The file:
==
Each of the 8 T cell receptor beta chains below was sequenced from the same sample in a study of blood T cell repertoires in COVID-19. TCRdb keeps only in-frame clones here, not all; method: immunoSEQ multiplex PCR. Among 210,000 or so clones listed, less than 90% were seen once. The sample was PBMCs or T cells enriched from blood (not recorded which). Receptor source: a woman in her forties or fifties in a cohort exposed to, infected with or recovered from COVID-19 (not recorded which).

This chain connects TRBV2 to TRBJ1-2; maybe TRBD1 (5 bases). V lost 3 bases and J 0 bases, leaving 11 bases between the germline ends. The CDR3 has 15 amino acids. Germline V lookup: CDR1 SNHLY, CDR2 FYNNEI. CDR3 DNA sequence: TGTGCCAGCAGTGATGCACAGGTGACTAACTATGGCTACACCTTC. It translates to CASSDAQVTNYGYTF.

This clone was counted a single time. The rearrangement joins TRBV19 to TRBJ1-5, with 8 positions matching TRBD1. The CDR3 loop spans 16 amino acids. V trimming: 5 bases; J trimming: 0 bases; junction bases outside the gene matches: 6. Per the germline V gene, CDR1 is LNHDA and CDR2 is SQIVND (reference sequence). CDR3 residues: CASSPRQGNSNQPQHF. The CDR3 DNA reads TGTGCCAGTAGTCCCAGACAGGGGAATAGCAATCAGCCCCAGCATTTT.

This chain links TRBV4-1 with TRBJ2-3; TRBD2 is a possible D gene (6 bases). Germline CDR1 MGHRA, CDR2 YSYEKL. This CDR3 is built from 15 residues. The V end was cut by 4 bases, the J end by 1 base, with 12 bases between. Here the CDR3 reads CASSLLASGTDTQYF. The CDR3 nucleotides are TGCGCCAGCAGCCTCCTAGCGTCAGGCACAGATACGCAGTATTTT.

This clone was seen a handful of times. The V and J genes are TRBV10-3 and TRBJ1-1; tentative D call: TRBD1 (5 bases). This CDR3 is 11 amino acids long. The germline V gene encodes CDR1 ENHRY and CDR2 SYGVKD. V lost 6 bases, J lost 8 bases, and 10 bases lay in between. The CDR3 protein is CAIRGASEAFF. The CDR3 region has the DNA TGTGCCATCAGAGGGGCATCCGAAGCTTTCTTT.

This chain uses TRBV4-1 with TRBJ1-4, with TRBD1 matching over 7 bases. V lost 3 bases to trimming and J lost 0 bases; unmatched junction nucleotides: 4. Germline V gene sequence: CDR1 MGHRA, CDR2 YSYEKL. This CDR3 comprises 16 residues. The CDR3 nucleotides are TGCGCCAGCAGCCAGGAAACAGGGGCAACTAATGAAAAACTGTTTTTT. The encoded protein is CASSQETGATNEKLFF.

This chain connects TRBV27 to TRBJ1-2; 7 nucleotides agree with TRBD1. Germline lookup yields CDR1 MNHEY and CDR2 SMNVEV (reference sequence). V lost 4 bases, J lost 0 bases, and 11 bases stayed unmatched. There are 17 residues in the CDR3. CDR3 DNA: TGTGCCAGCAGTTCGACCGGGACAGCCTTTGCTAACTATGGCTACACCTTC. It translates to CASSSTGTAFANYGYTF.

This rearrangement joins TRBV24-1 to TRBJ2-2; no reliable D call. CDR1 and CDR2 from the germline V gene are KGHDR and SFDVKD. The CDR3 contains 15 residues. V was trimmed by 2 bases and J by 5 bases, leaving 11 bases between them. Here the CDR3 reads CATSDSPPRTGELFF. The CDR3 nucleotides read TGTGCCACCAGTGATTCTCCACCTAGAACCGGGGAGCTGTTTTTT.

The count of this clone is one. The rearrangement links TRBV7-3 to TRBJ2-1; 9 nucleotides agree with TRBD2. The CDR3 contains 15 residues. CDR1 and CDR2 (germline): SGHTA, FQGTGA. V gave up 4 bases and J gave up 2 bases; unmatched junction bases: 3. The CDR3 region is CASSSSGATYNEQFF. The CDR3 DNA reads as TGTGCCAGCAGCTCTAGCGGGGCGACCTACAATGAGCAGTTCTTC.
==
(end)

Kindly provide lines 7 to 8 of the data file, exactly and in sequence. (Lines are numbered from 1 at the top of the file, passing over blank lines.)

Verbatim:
This chain connects TRBV27 to TRBJ1-2; 7 nucleotides agree with TRBD1. Germline lookup yields CDR1 MNHEY and CDR2 SMNVEV (reference sequence). V lost 4 bases, J lost 0 bases, and 11 bases stayed unmatched. There are 17 residues in the CDR3. CDR3 DNA: TGTGCCAGCAGTTCGACCGGGACAGCCTTTGCTAACTATGGCTACACCTTC. It translates to CASSSTGTAFANYGYTF.

This rearrangement joins TRBV24-1 to TRBJ2-2; no reliable D call. CDR1 and CDR2 from the germline V gene are KGHDR and SFDVKD. The CDR3 contains 15 residues. V was trimmed by 2 bases and J by 5 bases, leaving 11 bases between them. Here the CDR3 reads CATSDSPPRTGELFF. The CDR3 nucleotides read TGTGCCACCAGTGATTCTCCACCTAGAACCGGGGAGCTGTTTTTT.